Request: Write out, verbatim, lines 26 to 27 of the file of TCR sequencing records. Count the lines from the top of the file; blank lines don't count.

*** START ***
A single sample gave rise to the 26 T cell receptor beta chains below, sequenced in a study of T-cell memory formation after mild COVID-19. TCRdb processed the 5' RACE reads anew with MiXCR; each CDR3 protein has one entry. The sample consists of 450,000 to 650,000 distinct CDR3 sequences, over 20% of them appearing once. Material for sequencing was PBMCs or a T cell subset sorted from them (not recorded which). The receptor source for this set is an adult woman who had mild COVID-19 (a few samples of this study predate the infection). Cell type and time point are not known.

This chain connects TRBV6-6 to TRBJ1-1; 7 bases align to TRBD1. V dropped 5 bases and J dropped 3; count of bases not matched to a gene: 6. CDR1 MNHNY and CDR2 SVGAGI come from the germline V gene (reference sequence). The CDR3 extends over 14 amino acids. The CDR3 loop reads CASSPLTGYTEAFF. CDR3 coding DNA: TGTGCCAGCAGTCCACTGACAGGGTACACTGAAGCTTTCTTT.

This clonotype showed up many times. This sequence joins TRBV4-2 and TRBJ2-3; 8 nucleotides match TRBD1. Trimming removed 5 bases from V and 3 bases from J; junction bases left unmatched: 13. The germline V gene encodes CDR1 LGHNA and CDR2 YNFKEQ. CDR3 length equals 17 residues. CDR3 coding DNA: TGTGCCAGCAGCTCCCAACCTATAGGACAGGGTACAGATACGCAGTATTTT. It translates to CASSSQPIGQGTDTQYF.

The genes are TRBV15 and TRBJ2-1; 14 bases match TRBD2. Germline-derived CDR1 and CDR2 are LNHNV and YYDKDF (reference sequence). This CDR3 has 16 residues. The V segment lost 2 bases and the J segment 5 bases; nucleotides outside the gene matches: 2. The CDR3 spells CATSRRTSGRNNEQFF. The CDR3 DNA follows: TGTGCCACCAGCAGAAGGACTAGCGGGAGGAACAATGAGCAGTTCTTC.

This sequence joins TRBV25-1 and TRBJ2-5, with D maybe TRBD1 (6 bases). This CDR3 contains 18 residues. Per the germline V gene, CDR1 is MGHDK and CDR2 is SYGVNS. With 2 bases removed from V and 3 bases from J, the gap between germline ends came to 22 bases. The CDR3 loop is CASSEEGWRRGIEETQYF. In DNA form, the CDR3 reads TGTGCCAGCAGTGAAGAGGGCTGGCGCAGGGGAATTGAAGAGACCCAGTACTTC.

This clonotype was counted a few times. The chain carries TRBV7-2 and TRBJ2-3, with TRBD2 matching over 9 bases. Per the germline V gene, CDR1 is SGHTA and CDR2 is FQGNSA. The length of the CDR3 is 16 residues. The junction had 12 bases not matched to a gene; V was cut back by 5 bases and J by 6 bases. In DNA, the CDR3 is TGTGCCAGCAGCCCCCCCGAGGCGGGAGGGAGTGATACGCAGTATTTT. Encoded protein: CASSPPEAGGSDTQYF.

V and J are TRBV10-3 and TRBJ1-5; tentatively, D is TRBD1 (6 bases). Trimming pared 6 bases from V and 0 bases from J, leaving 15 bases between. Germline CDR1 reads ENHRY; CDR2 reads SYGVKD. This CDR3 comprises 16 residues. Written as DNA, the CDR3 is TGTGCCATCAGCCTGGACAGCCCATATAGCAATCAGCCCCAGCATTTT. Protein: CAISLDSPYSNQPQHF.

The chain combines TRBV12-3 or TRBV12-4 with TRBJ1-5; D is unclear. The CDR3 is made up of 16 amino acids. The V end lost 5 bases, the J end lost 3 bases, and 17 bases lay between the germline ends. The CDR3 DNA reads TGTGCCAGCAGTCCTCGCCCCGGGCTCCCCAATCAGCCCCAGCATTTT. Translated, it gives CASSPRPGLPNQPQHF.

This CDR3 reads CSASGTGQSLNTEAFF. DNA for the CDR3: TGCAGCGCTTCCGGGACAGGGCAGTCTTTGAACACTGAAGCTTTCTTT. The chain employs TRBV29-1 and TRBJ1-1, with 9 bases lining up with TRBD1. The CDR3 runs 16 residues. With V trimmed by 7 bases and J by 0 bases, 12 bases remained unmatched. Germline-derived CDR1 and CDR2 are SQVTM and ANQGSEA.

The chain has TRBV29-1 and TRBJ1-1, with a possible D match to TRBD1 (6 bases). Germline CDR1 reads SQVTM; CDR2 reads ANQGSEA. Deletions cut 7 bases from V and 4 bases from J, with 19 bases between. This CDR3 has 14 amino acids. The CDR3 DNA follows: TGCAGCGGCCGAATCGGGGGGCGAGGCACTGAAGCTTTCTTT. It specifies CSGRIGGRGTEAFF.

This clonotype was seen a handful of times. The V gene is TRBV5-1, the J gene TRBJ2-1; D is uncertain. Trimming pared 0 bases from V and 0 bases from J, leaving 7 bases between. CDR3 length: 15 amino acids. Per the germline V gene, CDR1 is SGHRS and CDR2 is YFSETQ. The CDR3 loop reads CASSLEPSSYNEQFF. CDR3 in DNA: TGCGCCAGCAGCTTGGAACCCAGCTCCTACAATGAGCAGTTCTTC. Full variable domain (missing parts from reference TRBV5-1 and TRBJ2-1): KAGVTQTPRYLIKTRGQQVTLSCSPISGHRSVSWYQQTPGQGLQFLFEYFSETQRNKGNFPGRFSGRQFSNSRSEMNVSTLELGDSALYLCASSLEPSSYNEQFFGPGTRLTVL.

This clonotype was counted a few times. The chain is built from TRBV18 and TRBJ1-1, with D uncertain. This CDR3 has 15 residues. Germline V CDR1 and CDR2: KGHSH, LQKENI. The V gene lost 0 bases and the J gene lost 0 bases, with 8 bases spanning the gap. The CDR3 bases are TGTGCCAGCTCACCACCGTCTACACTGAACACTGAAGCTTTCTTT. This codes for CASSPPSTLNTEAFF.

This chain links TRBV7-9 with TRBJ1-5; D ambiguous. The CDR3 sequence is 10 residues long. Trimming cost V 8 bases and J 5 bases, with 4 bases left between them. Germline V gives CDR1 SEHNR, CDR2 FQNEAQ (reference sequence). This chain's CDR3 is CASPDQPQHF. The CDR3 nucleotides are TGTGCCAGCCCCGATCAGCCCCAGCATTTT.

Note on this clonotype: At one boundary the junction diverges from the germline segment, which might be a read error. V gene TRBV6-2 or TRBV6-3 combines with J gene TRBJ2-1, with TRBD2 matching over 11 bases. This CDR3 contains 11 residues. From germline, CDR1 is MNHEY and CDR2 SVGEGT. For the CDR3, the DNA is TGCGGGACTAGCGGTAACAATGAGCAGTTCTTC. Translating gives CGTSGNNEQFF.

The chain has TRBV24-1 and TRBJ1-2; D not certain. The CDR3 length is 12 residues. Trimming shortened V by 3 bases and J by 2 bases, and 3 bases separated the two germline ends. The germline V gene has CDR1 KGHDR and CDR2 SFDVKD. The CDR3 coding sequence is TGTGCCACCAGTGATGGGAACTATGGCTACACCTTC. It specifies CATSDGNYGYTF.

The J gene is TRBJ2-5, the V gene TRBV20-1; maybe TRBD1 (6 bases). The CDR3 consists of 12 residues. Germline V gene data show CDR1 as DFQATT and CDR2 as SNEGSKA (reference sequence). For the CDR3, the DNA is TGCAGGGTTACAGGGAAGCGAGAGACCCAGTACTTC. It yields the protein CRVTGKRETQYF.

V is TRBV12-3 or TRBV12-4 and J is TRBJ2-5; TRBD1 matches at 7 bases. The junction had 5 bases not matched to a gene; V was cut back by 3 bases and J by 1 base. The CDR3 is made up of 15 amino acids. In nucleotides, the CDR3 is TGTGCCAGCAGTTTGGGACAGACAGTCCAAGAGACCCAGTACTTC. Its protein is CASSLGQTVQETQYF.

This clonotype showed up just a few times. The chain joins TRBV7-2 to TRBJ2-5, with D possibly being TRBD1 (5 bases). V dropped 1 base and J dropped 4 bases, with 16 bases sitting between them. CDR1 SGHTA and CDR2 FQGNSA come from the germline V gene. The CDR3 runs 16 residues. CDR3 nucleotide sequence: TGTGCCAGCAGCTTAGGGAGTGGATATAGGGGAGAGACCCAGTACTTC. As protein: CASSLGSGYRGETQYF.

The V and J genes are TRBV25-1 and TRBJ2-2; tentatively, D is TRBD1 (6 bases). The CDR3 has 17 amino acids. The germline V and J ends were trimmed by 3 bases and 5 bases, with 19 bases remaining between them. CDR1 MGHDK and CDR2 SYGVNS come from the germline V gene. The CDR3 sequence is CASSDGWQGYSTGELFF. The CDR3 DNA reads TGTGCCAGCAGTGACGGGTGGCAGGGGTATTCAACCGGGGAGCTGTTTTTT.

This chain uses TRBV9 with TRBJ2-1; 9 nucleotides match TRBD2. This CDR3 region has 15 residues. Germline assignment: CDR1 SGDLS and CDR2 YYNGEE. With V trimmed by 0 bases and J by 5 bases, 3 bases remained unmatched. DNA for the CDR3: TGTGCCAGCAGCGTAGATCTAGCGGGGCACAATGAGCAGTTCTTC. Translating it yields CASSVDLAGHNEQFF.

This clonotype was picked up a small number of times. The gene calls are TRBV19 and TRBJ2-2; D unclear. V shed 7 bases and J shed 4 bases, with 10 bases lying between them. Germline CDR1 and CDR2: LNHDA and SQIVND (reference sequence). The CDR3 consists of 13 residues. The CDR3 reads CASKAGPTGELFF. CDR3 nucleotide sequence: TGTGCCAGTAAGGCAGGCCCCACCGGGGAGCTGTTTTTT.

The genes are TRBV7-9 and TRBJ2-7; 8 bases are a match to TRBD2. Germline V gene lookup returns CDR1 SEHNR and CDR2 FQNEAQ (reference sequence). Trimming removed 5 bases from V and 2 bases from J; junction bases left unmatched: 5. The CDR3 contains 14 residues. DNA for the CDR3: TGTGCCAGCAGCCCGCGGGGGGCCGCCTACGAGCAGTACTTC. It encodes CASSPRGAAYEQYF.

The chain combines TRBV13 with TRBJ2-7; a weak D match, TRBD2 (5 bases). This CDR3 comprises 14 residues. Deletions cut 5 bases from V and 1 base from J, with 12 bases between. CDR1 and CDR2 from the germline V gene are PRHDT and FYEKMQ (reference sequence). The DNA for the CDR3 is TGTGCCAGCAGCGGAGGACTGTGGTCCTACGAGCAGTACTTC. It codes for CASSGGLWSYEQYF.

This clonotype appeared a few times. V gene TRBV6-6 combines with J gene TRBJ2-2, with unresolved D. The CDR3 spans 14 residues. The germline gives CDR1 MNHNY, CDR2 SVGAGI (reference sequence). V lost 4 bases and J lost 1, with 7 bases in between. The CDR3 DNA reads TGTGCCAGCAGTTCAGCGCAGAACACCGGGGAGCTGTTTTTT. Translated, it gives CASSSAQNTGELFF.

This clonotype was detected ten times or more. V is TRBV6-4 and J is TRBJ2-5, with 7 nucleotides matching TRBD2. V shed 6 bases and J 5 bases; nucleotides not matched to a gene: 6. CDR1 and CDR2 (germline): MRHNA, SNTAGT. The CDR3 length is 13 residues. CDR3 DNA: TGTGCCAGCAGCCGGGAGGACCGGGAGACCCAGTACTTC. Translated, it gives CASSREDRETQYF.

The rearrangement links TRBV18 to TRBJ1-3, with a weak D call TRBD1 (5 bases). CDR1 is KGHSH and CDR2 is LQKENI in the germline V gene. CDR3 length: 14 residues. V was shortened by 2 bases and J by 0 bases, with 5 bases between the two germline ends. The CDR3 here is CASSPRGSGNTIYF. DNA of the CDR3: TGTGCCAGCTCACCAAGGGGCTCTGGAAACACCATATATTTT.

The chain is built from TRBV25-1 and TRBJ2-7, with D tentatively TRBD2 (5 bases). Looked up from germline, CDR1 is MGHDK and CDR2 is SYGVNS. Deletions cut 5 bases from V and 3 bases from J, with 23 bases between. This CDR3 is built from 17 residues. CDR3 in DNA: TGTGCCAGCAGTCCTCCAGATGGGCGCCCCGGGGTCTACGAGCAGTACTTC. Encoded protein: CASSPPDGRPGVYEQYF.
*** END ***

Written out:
The rearrangement links TRBV18 to TRBJ1-3, with a weak D call TRBD1 (5 bases). CDR1 is KGHSH and CDR2 is LQKENI in the germline V gene. CDR3 length: 14 residues. V was shortened by 2 bases and J by 0 bases, with 5 bases between the two germline ends. The CDR3 here is CASSPRGSGNTIYF. DNA of the CDR3: TGTGCCAGCTCACCAAGGGGCTCTGGAAACACCATATATTTT.

The chain is built from TRBV25-1 and TRBJ2-7, with D tentatively TRBD2 (5 bases). Looked up from germline, CDR1 is MGHDK and CDR2 is SYGVNS. Deletions cut 5 bases from V and 3 bases from J, with 23 bases between. This CDR3 is built from 17 residues. CDR3 in DNA: TGTGCCAGCAGTCCTCCAGATGGGCGCCCCGGGGTCTACGAGCAGTACTTC. Encoded protein: CASSPPDGRPGVYEQYF.